The Practice of Dana
The mutual support of monks and lay practitioners dates back to the time of the Buddha and is called dana, which translates from Sanskrit and Pali as generosity of spirit, giving and receiving from heart to heart. In the spirit of interdependence and care for each other, monks offer teaching and in turn the laity provide physical support for the monks. This is more than just an economic exchange, for generosity is the first and fundamental step on the Buddhist path—it liberates the heart from being centered on the self and assists others in their Buddhist practice. Residents at the Priory live in a traditional monastic way, being celibate and not having other means of livelihood. This way of living allows us to concentrate all our time and energy on Buddhist practice, the fruit of which then in turn is offered to the world. The congregation’s donations provide the “four requisites” of food, lodging, robes, and medicine and enable us to maintain the temple as a place where you can retreat and take refuge.
Ways to Support the Temple
Financial offerings allow us to pay for utilities, maintenance materials, and health care and insurance. Regular gifts are particularly helpful, but we also appreciate the spontaneous and unexpected donation. The spirit of the giver is more important than the size of the gift.
Gifts-in-kind are another way to help the temple. We can usually make use of any item or material you might have that you no longer need—lumber, paving stones, roofing materials, furniture, household products, cleaning and office supplies, postage stamps, batteries, fabric, over-the-counter medications—pretty much anything your average household or office would use. So that nothing is wasted, what we don’t need we sell in our annual yard sale or recycle.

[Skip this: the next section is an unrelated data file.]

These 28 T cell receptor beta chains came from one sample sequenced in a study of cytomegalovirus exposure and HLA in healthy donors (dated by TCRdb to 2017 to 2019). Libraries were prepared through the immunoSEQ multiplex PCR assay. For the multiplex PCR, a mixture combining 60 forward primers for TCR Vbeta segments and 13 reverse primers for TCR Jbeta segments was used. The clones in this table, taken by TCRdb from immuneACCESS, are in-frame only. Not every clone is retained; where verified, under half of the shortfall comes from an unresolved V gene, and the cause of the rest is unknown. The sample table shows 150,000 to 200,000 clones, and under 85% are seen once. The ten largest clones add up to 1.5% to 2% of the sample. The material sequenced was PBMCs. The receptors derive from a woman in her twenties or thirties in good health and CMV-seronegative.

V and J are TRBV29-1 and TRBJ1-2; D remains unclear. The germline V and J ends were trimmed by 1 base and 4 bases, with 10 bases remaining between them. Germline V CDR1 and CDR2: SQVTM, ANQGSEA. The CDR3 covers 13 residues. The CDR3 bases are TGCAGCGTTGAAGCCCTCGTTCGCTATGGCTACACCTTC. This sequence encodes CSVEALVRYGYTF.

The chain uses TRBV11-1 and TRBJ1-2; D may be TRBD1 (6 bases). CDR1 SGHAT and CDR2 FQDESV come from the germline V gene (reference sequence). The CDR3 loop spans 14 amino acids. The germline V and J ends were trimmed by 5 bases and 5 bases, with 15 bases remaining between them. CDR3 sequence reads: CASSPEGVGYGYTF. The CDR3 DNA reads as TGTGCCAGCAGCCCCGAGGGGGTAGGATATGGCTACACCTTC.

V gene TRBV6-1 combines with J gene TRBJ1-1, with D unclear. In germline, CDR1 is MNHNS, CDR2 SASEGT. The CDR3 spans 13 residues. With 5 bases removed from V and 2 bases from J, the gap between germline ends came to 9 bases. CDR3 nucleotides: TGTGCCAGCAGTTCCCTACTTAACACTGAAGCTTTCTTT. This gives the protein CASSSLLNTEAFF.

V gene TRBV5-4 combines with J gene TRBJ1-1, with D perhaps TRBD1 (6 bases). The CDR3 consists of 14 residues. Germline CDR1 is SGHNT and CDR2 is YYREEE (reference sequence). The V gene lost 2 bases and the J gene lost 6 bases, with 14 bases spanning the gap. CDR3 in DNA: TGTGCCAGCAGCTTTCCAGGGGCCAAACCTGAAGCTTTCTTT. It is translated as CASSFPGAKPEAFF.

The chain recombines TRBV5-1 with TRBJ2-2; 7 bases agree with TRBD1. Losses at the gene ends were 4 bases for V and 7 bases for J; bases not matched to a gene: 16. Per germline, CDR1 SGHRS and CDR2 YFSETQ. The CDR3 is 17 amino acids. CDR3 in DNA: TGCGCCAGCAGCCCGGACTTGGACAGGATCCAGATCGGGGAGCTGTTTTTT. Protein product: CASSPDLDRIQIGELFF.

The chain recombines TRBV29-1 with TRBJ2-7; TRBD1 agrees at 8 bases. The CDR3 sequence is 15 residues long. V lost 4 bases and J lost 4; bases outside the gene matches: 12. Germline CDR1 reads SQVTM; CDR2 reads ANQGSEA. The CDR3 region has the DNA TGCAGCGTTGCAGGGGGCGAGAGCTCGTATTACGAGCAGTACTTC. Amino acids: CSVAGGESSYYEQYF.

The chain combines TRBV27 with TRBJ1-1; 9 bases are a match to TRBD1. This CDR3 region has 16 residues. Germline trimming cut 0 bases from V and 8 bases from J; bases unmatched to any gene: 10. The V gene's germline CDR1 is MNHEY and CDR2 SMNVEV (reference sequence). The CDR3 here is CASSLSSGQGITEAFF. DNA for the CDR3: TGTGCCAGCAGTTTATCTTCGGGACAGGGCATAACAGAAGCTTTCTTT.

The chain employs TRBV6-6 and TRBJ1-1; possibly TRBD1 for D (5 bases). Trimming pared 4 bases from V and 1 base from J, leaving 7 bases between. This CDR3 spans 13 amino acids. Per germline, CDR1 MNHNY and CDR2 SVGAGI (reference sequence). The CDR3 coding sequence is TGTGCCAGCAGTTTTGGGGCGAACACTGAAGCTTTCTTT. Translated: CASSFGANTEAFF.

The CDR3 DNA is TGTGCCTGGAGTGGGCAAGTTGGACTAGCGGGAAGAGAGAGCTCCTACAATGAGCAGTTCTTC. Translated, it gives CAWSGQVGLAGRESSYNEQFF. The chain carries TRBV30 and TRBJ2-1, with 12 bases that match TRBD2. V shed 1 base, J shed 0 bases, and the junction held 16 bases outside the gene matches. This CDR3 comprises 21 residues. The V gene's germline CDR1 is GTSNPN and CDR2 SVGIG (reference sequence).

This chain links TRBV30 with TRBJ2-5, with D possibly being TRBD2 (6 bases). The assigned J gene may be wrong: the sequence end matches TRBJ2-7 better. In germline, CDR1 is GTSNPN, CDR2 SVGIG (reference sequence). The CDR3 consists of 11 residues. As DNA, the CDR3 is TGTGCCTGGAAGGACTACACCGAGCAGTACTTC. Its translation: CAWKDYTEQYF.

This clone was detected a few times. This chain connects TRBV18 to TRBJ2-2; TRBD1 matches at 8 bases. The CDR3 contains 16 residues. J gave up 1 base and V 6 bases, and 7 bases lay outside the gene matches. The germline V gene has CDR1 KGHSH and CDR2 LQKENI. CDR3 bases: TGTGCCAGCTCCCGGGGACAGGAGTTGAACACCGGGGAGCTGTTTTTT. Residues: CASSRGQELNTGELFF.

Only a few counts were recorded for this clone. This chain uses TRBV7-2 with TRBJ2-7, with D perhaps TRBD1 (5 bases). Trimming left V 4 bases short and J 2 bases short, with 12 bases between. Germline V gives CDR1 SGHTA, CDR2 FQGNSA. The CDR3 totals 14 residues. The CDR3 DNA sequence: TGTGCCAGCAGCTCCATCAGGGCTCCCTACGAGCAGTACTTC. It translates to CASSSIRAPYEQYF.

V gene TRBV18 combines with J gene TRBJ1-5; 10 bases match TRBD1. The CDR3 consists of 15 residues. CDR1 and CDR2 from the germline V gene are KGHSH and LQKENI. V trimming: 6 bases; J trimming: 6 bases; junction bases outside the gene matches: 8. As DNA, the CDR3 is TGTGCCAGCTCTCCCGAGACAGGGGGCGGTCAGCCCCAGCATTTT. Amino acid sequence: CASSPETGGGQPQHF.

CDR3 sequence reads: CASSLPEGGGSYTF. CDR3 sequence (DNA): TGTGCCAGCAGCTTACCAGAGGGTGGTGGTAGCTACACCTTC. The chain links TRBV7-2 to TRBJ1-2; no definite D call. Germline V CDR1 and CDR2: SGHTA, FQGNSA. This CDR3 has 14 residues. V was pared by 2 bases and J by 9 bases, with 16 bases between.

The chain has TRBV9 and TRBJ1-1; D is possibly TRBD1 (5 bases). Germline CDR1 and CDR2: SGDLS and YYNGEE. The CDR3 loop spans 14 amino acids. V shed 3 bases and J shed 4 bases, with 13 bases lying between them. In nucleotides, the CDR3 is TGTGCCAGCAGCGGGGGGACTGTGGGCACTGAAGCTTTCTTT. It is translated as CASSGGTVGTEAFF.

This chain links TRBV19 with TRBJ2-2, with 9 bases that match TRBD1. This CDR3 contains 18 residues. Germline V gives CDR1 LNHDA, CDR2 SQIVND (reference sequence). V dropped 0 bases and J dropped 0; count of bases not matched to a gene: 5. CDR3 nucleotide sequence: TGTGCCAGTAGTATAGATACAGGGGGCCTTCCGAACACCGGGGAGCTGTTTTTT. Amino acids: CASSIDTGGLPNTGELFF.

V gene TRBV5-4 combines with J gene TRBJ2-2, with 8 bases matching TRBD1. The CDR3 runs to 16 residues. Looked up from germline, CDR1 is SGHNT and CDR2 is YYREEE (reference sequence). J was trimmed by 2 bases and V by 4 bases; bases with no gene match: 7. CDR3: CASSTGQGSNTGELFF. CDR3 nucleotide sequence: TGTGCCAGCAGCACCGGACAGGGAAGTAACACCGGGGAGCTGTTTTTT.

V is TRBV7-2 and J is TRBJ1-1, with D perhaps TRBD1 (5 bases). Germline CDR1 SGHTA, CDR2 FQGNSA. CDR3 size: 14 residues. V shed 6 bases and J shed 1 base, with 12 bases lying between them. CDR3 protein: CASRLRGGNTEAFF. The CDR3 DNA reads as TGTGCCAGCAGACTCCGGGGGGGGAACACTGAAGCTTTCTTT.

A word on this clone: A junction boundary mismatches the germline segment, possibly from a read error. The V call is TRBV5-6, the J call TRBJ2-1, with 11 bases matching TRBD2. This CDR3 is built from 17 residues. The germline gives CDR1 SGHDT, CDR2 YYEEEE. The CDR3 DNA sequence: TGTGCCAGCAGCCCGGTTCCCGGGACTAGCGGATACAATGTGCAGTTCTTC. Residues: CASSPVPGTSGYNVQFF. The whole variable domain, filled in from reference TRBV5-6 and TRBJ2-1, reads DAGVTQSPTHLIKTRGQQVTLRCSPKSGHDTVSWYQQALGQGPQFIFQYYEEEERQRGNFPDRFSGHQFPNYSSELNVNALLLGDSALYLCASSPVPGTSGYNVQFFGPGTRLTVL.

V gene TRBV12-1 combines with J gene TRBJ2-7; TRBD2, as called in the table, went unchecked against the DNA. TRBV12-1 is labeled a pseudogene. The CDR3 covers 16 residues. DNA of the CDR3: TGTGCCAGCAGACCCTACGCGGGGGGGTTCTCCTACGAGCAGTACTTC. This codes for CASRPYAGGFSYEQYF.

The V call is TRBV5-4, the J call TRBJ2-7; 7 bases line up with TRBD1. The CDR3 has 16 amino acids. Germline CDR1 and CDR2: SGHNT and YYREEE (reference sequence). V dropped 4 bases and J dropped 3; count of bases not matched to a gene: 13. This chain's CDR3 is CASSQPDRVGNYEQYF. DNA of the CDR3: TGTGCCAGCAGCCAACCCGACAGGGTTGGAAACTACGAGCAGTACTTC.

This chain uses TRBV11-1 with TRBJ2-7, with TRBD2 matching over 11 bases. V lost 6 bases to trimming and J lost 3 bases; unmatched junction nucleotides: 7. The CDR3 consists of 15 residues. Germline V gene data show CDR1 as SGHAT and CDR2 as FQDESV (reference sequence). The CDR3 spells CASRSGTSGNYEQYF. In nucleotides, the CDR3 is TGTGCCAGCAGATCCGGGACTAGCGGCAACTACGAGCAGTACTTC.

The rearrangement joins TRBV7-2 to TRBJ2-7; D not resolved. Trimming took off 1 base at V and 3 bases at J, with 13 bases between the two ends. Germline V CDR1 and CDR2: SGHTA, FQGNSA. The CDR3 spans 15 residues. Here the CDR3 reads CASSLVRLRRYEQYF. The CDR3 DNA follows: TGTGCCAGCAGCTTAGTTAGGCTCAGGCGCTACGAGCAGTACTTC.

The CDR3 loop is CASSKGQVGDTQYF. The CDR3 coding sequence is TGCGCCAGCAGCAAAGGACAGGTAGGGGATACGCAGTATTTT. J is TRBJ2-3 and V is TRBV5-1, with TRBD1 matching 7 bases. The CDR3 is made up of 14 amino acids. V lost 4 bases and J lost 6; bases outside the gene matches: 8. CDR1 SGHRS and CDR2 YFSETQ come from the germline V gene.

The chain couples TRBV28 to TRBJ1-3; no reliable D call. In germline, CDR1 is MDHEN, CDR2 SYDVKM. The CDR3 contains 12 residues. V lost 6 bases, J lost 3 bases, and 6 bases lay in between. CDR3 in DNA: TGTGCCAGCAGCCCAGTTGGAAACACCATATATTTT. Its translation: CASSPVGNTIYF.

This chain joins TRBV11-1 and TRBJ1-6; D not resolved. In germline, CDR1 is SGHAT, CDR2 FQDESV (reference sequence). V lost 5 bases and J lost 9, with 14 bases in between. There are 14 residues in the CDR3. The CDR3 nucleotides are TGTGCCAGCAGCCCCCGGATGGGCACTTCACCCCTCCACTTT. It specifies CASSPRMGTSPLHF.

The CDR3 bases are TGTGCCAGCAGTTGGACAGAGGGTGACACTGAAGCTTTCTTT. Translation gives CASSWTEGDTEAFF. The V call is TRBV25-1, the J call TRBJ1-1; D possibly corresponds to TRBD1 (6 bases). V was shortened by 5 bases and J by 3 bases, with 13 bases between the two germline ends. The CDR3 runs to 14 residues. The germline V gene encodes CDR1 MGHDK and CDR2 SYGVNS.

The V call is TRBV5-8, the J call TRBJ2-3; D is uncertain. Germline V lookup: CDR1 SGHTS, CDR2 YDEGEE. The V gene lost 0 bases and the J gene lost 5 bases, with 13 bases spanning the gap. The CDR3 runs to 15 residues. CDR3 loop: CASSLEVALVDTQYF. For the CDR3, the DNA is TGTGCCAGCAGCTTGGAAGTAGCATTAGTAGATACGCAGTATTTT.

Food offerings are a traditional way to support monks. If you wish to make an offering, you are welcome to call or email to learn our specific needs. Unsolicited donations are also welcome and enable us to keep the spirit of the alms bowl, which is accepting and being grateful for all gifts placed in the bowl, regardless of quantity or quality. Monks of our Order are vegetarian (eggs and dairy products are fine), we do not drink alcohol and we do not use garlic in cooking. Prepared meals or dishes are always welcome, and gift certificates at food stores can be useful.
In a small temple like ours, the maintenance and upkeep of the temple depends in large part upon the volunteer service of its members. We have workdays when we all pitch in together to tackle a major task, but we also have an ongoing need for handy-work, cleaning, grounds care, equipment and tool repair, running errands, etc. We can make good use of most any skill, so feel free to volunteer your time or abilities. “Work” in our tradition is considered active meditation, which is something we can all do, so do not let your seeming lack of skills prevent you from offering your time.
Transfer of Merit
Another way to give is by requesting a “transfer of merit.” The transfer of merit, the spiritual good that arises from practice and training, is an important part of our practice. You are welcome to call with the names of people and of difficult situations needing merit—death, illness, or other misfortune—which we post publicly so that anyone here might share merit. Merit offered to the temple is also appreciated.